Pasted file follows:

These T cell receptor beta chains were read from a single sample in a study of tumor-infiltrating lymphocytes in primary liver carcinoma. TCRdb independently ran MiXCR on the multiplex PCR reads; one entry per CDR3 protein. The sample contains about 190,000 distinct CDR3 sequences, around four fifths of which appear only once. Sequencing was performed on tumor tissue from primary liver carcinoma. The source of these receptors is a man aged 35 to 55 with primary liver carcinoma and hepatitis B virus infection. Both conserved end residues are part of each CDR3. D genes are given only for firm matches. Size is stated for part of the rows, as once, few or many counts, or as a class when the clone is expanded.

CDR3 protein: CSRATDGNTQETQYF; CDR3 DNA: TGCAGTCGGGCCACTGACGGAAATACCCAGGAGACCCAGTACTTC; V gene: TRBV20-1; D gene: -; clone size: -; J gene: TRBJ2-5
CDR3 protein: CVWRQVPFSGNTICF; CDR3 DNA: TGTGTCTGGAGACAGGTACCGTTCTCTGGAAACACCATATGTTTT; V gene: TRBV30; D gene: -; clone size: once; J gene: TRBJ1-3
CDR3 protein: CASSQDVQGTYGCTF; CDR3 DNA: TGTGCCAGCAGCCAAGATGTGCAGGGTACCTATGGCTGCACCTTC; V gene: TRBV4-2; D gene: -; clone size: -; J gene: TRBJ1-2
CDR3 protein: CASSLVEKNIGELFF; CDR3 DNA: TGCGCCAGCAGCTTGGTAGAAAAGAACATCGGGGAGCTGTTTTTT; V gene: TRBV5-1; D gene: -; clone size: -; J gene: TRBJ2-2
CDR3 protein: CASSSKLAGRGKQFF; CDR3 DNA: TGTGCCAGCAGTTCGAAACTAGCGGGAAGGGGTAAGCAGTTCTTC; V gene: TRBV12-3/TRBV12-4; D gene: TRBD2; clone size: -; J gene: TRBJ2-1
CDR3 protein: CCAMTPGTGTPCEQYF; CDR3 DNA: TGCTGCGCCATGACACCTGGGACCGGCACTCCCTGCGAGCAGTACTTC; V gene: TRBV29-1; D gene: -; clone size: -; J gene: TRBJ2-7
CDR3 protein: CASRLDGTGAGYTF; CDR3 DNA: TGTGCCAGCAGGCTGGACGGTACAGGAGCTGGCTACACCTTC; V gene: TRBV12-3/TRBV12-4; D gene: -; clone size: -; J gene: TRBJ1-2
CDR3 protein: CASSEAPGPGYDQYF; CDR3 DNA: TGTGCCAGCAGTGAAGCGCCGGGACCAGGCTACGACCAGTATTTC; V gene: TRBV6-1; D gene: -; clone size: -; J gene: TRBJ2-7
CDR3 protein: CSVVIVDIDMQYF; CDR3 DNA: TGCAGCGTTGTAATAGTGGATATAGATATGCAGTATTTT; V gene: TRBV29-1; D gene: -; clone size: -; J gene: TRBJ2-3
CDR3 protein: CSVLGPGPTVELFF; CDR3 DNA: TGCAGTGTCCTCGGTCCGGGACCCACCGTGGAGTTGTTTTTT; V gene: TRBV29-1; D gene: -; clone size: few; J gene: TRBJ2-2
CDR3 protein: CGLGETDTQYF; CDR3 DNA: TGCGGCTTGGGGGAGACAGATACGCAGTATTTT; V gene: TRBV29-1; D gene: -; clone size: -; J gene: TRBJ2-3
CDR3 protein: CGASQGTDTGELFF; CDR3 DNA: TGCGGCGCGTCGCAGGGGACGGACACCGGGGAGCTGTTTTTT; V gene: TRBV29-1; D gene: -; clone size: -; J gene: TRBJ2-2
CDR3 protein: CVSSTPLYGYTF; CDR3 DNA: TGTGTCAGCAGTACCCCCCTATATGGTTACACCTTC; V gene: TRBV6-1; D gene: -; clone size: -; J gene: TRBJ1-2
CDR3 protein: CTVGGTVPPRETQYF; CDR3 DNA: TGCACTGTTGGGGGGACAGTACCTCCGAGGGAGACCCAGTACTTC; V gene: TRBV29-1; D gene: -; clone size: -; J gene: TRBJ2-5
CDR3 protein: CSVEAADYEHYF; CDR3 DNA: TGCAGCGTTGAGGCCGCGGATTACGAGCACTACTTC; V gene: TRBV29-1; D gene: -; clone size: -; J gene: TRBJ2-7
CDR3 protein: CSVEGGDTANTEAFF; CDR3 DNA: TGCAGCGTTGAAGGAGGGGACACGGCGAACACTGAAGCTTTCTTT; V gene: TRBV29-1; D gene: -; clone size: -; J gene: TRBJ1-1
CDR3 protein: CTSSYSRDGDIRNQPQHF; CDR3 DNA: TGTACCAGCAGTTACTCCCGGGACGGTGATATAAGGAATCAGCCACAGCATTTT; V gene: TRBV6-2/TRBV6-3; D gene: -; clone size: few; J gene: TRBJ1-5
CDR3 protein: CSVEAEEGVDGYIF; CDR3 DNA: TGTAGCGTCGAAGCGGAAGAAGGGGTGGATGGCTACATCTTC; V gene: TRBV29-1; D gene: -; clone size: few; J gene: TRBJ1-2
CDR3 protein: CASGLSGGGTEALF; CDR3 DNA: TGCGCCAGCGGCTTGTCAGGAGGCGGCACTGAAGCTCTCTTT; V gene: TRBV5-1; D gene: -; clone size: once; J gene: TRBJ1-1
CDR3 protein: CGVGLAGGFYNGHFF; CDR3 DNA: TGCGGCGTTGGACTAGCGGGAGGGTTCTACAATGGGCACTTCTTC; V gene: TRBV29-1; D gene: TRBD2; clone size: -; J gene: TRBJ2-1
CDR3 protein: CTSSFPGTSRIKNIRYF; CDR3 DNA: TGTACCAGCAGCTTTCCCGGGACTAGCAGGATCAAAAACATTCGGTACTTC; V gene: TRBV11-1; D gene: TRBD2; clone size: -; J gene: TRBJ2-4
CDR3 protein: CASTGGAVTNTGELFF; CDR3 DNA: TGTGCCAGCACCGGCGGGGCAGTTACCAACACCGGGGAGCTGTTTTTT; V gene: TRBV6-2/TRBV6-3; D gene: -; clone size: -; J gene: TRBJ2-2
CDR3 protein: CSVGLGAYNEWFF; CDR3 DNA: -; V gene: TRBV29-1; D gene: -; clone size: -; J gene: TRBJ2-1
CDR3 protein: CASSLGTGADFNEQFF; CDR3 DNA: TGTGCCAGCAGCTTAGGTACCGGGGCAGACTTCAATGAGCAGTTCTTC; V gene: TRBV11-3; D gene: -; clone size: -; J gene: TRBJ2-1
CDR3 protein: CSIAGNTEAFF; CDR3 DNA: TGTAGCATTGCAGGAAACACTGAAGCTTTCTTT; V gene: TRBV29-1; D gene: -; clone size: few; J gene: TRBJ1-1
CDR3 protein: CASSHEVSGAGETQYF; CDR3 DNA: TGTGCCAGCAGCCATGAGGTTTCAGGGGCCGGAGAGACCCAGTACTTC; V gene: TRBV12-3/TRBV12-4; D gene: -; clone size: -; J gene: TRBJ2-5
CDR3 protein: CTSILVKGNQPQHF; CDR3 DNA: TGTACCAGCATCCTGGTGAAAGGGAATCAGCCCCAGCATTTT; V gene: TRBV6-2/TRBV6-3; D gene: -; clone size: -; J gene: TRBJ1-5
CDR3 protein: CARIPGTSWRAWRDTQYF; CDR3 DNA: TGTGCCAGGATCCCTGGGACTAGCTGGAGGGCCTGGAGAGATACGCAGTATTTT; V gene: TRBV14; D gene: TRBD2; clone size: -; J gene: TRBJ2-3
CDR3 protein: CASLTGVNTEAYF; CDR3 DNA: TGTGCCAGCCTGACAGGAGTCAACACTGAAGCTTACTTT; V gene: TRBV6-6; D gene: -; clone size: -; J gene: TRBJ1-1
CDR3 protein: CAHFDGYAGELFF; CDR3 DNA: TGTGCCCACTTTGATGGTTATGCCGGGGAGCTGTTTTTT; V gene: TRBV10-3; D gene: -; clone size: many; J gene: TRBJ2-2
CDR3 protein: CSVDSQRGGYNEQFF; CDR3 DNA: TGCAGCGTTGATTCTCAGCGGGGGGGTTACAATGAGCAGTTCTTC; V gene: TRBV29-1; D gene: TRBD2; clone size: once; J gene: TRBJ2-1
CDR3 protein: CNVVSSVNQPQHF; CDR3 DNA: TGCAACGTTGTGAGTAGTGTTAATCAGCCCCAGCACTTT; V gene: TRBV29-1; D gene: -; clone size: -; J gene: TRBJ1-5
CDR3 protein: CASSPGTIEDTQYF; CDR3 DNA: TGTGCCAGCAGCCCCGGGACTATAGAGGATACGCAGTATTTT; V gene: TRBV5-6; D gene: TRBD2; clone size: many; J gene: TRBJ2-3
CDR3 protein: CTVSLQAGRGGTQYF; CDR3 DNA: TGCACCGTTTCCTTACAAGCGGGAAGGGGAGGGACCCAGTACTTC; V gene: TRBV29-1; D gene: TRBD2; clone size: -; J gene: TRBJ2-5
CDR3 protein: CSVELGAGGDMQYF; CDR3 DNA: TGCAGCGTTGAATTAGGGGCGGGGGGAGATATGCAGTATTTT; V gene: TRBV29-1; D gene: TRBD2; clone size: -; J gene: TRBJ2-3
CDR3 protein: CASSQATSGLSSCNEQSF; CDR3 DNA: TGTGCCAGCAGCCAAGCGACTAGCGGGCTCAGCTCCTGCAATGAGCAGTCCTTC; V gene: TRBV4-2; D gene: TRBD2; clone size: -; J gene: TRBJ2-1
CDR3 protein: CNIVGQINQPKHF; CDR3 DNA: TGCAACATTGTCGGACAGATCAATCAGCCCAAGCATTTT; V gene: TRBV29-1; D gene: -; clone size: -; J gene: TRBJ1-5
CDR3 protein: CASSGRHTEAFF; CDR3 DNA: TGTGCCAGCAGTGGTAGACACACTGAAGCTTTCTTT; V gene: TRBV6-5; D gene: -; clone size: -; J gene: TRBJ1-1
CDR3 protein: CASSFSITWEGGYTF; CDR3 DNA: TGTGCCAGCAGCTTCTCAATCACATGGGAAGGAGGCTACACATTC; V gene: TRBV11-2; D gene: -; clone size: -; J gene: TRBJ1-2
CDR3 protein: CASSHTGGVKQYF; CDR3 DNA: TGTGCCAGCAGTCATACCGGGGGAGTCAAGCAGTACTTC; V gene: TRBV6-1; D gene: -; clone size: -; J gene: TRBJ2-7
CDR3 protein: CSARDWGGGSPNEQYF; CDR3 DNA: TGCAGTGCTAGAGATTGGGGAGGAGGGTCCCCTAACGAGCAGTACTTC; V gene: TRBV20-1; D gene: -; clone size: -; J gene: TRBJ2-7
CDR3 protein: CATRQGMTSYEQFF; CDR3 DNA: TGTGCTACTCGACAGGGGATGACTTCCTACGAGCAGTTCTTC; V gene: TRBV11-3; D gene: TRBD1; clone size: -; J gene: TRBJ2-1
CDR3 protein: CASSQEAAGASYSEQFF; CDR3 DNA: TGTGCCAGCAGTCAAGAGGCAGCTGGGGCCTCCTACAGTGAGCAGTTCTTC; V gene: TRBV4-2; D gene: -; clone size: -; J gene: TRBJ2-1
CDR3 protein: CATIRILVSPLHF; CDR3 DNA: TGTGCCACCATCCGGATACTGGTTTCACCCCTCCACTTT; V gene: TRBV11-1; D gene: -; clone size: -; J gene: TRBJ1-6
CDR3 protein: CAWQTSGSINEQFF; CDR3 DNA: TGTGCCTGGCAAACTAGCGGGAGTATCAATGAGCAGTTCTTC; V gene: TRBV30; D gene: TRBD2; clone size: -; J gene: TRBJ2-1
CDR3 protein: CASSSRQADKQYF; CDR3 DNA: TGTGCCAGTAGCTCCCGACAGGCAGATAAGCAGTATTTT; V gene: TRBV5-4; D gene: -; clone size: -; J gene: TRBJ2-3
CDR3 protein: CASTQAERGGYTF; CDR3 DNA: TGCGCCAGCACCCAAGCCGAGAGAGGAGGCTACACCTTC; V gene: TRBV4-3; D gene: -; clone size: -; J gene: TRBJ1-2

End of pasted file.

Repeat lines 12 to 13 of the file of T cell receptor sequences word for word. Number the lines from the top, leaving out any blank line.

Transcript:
CDR3 protein: CGLGETDTQYF; CDR3 DNA: TGCGGCTTGGGGGAGACAGATACGCAGTATTTT; V gene: TRBV29-1; D gene: -; clone size: -; J gene: TRBJ2-3
CDR3 protein: CGASQGTDTGELFF; CDR3 DNA: TGCGGCGCGTCGCAGGGGACGGACACCGGGGAGCTGTTTTTT; V gene: TRBV29-1; D gene: -; clone size: -; J gene: TRBJ2-2